[B]ut he, because he remains forever, has a priesthood that does not pass away. Therefore, he is always able to save those who approach God through him, since he lives forever to make intercession for them. It was fitting that we should have such a high priest: holy, innocent, undefiled, separated from sinners, higher than the heavens. He has no need, as did the high priests, to offer sacrifice day after day, first for his own sins and then for those of the people; he did that once for all when he offered himself (Heb 7: 24-27).
The main point of what has been said is this: we have such a high priest, who has taken his seat at the right hand of the throne of the Majesty in heaven, a minister of the sanctuary and of the true tabernacle that the Lord, not man, set up. Now every high priest is appointed to offer gifts and sacrifices; thus the necessity for this one also to have something to offer…Now he has obtained so much more excellent a ministry as he is mediator of a better covenant, enacted on better promises ( Heb 8:1-3,6).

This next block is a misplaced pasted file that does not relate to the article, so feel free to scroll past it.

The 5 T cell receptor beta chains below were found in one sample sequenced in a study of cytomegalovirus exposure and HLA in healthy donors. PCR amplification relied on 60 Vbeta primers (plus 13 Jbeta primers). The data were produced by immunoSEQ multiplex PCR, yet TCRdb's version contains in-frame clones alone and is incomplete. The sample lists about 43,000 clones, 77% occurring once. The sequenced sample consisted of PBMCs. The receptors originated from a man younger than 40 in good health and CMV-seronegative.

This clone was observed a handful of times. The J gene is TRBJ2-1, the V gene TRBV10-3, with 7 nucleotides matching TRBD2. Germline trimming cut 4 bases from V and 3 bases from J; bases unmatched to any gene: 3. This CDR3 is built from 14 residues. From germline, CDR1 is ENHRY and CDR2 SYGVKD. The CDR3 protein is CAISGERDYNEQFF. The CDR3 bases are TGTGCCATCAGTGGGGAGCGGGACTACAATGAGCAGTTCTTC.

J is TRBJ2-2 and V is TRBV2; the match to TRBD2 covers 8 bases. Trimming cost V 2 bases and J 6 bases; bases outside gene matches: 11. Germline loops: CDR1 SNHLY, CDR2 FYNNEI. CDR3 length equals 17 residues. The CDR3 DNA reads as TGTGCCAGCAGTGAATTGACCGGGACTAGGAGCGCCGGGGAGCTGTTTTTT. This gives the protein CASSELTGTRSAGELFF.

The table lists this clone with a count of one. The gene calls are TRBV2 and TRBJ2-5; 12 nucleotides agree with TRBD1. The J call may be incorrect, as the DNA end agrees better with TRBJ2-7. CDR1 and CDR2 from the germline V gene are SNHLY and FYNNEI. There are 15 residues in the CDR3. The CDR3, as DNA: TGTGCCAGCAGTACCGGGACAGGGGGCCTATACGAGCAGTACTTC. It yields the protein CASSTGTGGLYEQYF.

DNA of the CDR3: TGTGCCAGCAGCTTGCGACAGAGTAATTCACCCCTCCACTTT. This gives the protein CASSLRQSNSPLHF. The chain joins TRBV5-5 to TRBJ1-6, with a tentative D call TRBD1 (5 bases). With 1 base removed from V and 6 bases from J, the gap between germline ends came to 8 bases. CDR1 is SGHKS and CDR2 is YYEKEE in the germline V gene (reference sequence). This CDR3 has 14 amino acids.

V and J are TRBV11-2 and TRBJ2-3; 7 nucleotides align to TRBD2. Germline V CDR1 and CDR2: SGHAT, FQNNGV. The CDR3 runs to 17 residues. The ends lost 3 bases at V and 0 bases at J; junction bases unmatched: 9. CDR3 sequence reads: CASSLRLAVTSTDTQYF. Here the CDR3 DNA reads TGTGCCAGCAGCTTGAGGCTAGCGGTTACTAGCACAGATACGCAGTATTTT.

Thus in the celebration of Mass we are present with all the heavenly host, though not visible, and because it is a participation in the one saving act of Jesus Christ on the Cross which stands outside of time and space because it is the sacrifice of God who is eternal. Thus the Mass is the meeting ground between Heaven and Earth, between time and eternity. We now on earth experience a glimpse of Heaven and when we come forward to receive Jesus in the Eucharist, He bends down to meet us and take us up into Himself, were he is seated at the right hand of the Father.
It behooves us then to take pause and to contemplate even just briefly this meeting. This is why it is so important for us now to consider what it is we do in receiving Holy Communion and how we do it.